Common Myths about Pregnancy and Birth Control

pregnant womanEven though young women are growing up faster than they did 50 years ago, many are still uneducated about the truth of pregnancy and birth control. Sadly, this leads to a number of unwanted pregnancies and STDs. Before you take things one step further, make sure you are educated enough to protect yourself from an unwanted pregnancy and diseases. The following are just a few myths about pregnancy and birth control.

The Pull-Out Method Is an Effective Form of Birth Control

While your partner may not ejaculate inside you at the end of intercourse, there is still a chance of getting pregnant from what’s referred to as pre-ejaculate. Pre-ejaculate contains more than enough sperm to cause pregnancy. Even if the pre-ejaculate doesn’t cause the pregnancy, you must remember that sperm can travel really well and that mess on your thigh may still lead to pregnancy.

It Was My First Time, So I Won’t Get Pregnant

It doesn’t matter if it’s your first time on 100th time. You can get pregnant any time you have unprotected sex. Do not let your partner talk you into having unprotected sex when he uses this excuse.

Douching Can Prevent Pregnancy

When you have unprotected sex, millions of sperm are released into your vagina. While douching can wash out many of them, it only takes one to get you pregnant.

We Only Had Unprotected Sex Once, So I Won’t Get Pregnant

It doesn’t matter if you had unprotected sex only once. Any time sperm is in the presence of an egg, there’s the chance for pregnancy.

I’m On My Period, So I Won’t Get Pregnant

It doesn’t matter how far along your period is or isn’t, it’s not going to protect you from getting pregnant. Not only that, but sperm can live in your body for up to 5 days, which means that even if that were true, you would still have the chance of getting pregnant.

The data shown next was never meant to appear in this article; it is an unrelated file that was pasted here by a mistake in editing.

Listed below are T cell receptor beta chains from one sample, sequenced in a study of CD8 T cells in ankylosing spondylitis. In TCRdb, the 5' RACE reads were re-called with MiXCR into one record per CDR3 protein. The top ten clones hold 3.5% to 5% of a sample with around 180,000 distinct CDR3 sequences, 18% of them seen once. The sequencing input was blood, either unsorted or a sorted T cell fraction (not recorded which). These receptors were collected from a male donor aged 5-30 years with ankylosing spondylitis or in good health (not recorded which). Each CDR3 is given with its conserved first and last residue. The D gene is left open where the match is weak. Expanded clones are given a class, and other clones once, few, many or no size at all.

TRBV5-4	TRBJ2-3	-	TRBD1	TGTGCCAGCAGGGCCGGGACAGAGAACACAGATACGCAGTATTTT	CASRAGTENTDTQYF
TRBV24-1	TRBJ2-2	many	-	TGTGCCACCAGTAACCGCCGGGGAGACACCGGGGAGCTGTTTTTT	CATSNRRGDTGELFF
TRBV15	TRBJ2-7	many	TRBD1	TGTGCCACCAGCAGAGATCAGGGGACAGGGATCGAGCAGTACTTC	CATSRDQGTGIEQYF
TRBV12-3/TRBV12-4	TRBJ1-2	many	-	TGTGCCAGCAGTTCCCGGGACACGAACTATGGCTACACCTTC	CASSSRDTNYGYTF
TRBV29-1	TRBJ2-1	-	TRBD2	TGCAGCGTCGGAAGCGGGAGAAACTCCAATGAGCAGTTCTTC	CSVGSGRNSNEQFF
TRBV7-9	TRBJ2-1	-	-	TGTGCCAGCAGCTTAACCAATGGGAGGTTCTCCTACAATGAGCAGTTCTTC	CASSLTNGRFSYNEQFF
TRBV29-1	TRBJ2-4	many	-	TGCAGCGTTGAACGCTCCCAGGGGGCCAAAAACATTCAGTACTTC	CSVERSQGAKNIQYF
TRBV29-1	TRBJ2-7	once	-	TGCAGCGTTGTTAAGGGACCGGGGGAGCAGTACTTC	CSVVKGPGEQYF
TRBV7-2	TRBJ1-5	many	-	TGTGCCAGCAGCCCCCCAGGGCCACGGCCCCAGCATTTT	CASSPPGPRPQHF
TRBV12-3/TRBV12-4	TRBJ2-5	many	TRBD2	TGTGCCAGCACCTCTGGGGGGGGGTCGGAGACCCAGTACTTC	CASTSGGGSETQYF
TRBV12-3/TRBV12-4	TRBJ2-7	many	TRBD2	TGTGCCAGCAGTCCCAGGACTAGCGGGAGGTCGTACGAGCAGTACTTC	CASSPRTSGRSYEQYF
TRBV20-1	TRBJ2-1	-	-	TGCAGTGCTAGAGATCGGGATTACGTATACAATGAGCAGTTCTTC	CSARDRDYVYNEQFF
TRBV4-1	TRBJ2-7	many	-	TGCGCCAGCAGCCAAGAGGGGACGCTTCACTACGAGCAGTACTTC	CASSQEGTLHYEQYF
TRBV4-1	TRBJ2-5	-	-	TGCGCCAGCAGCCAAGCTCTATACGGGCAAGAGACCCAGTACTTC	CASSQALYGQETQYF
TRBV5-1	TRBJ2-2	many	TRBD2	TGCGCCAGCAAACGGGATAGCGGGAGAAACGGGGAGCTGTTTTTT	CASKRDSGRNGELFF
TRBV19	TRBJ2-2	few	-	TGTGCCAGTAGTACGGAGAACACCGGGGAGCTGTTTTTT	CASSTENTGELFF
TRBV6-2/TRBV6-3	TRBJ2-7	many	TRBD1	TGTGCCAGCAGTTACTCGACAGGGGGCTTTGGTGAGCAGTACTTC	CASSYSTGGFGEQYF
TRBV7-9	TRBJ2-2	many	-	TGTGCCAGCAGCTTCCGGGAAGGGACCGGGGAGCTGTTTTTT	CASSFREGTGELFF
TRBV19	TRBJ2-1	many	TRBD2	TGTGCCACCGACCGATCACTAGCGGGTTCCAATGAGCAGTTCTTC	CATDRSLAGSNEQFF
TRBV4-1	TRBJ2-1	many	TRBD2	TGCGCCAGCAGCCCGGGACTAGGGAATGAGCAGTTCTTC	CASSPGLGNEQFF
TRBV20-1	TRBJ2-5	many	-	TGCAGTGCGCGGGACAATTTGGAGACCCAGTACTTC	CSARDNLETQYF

I’m On Birth Control, So I Can’t Get Pregnant

Absolutely no form of birth control (other than abstinence) is 100% effective. Even surgical methods can fail. If you want to protect yourself as much as possible, while still having sex, you need to combine the pill, or other form of birth control, with condoms.

You can’t protect yourself from pregnancy by using these age-old myths. Your period, him pulling out, or even having sex for the first time, will not keep you safe. You need to use birth control, preferably two different types which includes condoms, to give yourself the best chance of not getting pregnant.

About the Author: Rochel Burck loves helping women learn more about their bodies and overall health. She regularly educates her clients on reproductive health issues, how to beat candida, how to maintain a healthy weight, and heart health.

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